WK: One of the challenges of the call to defund has been the lack of clarity as to what the term actually means. Some say "abolition" is the goal, but when asked what "abolition" means, some people will say "no police," while others will say "a transformation of public safety that's not necessarily exclusive to policing." The distinction depends on the messenger, and it's the cause of a lot of confusion. City councils that are grappling with these issues have been approving police budgets for years, and I'm concerned that some of the cuts we're hearing about are not being done with a lot of rigorous analysis. In the weeks after George Floyd's death, there was a sort of reflexive "respond in the moment" quality to some of the actions taken. But I believe the rhetoric around "defunding" will evolve into something more thoughtful with respect to what communities want, what they expect, and what the budgeting process should look like. I would say that, in general, we need to have better-informed policy making and budget making. Collective bargaining by our elected officials, for example, needs to be more transparent and we need more accountability from our law enforcement leadership.

PND:What else can policy makers do to make police departments more accountable to their communities?

WK: Elected officials need to be more engaged. They need to ask tougher questions of police departments about budgets and policies and union contracts, and tougher questions about legal settlements that are brought to city council for approval. I've had a lot of exposure to county boards and supervisors and city councils, and there's significant variation in the level of interest and engagement in those kinds of critical public policy issues. Our elected municipal leaders have to be just as accountable with respect to the current crisis as law enforcement officials. To those elected officials I would say, Get out and talk to people in the community. Get out and talk to street cops. Take a few ride-alongs and see for yourself what is going on in your community. I'm calling on politicians not only to be more engaged but to ask a lot of tough questions and to hold themselves, and their police departments, accountable.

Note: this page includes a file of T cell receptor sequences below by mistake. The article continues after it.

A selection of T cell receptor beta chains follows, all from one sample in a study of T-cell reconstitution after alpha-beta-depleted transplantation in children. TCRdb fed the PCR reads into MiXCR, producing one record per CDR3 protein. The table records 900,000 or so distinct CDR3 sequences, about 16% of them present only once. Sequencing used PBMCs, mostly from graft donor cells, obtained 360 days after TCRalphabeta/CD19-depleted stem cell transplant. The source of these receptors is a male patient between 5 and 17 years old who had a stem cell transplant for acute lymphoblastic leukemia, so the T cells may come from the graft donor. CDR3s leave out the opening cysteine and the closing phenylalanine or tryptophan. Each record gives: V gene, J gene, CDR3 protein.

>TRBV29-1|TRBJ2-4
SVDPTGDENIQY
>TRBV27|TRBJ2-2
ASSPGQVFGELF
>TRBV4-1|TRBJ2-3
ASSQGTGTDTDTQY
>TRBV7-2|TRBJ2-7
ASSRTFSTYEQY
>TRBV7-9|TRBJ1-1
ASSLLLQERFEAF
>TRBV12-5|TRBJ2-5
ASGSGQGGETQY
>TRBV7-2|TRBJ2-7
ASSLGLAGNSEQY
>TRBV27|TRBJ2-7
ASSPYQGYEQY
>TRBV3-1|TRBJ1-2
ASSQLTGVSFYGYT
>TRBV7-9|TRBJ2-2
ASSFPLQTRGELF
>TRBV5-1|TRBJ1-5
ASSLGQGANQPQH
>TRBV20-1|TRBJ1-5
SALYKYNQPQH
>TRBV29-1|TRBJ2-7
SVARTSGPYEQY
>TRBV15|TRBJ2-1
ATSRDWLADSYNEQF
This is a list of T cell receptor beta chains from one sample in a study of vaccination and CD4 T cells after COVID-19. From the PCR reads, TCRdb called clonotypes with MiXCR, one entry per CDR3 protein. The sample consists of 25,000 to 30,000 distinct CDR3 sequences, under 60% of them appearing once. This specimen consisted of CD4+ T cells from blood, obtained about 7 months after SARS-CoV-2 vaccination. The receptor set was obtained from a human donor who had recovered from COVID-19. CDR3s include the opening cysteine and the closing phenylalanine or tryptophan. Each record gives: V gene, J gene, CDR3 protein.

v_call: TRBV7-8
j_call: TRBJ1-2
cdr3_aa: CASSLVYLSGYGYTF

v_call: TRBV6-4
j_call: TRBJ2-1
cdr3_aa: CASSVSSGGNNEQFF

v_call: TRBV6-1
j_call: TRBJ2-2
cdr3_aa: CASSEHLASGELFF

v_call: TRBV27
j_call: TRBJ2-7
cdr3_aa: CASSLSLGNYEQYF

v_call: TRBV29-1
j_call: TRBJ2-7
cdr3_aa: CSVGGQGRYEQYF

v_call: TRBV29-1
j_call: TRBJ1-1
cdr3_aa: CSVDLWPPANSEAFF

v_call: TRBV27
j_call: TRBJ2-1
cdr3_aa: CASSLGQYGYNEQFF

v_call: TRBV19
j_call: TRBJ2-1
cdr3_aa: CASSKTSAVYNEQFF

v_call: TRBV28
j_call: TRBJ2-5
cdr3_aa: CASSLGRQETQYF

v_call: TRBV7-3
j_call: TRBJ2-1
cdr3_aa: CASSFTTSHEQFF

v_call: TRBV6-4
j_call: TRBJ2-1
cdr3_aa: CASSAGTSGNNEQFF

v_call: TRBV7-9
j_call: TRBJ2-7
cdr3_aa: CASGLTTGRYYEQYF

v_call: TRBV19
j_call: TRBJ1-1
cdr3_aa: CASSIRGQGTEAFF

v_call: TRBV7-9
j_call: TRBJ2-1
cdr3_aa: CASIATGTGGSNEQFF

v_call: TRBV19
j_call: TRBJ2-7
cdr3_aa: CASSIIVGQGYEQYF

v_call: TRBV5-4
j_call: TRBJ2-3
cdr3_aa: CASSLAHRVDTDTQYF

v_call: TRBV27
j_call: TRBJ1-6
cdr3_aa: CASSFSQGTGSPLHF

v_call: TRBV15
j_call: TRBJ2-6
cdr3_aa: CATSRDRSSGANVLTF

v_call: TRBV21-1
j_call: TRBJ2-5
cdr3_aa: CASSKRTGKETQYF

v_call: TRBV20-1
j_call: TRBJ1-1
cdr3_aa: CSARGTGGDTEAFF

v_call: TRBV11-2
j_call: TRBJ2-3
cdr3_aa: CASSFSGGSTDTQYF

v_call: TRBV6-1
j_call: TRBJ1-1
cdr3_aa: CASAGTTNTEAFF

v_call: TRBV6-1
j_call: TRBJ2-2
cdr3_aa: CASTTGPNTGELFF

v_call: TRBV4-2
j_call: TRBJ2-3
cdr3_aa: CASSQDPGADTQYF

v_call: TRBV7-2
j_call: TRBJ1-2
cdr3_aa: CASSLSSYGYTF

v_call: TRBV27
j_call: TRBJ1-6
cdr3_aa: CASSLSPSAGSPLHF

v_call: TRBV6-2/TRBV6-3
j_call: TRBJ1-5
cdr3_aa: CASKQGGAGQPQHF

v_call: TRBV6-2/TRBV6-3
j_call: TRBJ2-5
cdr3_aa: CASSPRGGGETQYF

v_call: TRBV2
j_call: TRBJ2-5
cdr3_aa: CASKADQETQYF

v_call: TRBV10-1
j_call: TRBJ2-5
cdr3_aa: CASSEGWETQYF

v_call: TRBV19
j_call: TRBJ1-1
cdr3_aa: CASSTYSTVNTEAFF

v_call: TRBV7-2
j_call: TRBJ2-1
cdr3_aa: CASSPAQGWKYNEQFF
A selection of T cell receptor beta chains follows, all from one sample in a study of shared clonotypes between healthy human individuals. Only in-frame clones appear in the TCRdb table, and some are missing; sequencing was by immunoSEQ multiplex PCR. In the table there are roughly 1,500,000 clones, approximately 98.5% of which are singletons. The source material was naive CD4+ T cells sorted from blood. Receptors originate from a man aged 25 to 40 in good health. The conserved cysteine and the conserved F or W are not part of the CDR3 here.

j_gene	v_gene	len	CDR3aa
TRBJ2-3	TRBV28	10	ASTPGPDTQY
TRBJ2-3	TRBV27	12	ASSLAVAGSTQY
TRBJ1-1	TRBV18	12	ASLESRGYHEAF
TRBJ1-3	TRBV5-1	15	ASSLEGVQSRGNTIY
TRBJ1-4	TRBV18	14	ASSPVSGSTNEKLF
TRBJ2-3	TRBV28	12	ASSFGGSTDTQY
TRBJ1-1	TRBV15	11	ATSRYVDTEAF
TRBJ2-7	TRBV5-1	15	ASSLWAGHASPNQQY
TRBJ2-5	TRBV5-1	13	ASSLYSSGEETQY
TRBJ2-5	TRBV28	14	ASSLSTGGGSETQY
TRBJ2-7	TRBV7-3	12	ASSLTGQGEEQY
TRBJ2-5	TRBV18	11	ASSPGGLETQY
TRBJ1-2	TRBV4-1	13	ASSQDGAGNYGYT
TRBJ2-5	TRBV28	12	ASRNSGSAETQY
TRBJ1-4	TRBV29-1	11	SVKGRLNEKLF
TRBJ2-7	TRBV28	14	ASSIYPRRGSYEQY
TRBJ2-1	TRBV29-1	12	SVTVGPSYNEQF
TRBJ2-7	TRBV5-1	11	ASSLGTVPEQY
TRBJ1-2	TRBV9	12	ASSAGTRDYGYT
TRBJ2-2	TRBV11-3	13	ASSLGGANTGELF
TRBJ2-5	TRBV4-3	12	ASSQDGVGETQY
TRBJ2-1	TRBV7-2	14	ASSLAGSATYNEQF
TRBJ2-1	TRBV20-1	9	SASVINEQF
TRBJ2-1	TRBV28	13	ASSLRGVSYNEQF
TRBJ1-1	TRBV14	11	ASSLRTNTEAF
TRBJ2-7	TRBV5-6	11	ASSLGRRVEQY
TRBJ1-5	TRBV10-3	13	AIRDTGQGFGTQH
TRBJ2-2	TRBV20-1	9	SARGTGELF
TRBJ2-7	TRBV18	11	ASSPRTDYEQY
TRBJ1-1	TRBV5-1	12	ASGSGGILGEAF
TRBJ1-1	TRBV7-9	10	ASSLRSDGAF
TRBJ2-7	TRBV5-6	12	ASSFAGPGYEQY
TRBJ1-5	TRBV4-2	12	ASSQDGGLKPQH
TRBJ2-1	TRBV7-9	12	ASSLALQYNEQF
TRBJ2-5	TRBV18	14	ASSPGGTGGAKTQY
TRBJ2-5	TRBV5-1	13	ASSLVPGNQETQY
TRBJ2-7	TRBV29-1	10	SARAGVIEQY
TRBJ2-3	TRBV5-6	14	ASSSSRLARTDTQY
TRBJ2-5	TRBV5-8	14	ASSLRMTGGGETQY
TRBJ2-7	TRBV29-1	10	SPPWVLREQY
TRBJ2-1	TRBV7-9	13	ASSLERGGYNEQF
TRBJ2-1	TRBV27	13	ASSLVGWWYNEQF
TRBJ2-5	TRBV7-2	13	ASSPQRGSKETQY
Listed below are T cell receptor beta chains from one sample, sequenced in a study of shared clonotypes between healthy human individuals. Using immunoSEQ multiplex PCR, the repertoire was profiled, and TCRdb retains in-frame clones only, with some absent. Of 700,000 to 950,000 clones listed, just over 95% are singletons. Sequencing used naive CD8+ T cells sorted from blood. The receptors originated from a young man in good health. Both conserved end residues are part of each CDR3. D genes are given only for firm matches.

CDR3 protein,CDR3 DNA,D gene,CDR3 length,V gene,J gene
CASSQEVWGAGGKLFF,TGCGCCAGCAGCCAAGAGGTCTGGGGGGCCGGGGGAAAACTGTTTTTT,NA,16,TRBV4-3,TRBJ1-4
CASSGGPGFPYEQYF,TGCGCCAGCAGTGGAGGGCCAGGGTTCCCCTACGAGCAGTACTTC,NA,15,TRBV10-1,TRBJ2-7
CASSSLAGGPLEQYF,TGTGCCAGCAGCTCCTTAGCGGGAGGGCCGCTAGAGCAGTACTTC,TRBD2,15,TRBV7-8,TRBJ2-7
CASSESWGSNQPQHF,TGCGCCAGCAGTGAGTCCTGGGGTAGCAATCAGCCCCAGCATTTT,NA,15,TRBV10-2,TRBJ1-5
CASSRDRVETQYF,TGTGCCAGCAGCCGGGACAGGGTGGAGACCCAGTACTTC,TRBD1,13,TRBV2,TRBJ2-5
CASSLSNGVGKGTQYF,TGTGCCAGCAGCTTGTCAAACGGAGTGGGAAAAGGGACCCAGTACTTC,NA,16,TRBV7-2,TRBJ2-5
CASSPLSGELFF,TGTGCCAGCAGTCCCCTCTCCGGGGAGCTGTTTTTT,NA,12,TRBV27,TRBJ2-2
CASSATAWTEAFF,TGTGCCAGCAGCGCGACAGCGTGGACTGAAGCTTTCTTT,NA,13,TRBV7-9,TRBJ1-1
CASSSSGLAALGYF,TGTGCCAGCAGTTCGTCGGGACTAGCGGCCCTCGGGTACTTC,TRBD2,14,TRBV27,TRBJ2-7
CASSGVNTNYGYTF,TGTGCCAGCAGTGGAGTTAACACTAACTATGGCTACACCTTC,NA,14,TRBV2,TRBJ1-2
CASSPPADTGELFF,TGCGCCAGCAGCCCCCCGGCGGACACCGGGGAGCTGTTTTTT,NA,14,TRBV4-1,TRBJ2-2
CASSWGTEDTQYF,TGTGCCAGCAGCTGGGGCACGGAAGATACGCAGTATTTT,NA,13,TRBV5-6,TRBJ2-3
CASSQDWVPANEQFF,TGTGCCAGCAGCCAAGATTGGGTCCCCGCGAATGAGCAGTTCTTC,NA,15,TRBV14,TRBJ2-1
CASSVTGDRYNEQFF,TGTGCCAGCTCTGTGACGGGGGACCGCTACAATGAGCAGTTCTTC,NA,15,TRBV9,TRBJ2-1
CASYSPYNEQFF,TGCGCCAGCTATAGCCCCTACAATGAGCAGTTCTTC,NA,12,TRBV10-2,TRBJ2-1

PND:In the context of policing, what is qualified immunity? And are police unions a barrier to meaningful police reform?

WK: I'll give you the short answer: An officer is not liable for violating the civil rights of an individual when the court finds that the purported violation was not well-settled law. In essence, a qualified immunity hearing is a motion brought by a defendant officer in a civil rights action in federal court. And the defense is "the thing I'm accused of doing was either a) not a violation of civil rights, or b) even if it was, it was not well-settled law, so I, the officer, was not on proper notice that this would be a civil rights violation if I engaged in whatever conduct I'm accused of."

Traditionally, the qualified immunity decision by a judge would rest on that two-part formulation. But a lot of the courts have skipped to the second part — on whether or not it was well-settled law. The problem is that by ignoring the first part, the courts have not established good jurisprudence for the police as to what conduct is or is not constitutional. And that has become a grave difficulty for plaintiffs, who say there are plenty of cases where, for example, a police shooting has occurred at the end of a foot pursuit. We need to have clarity in cases like that, but instead the courts say, it's not well-settled law. Our argument is that the courts must provide guidance on what the law is. That is where some of the challenges have come from regarding qualified immunity.

With regard to the police unions, I would say that the academic evidence on their impact on reform is scanty. But the research published to date appears to demonstrate that collective bargaining leads to reduced accountability, more frequent use of force, and, from what I have heard about a soon-to-be published paper, more deadly force being brought to bear against Black people. All that is very concerning. When a union says it will fight a consent decree tooth and nail in court or mount an effort to recall a city council member — as a police union in Orange County, California, recently did successfully — I think the answer to your question is pretty clear: police unions are a barrier to policing reform. There are places where police unions have been partners in progress, but not nearly enough, and in general their focus is on pay and benefits and to make sure that the due process rights of their membership are protected.

PND: What is the role of philanthropy in this discussion? Can it actually do anything to move the needle on the reforms that African Americans and others around the country are demanding?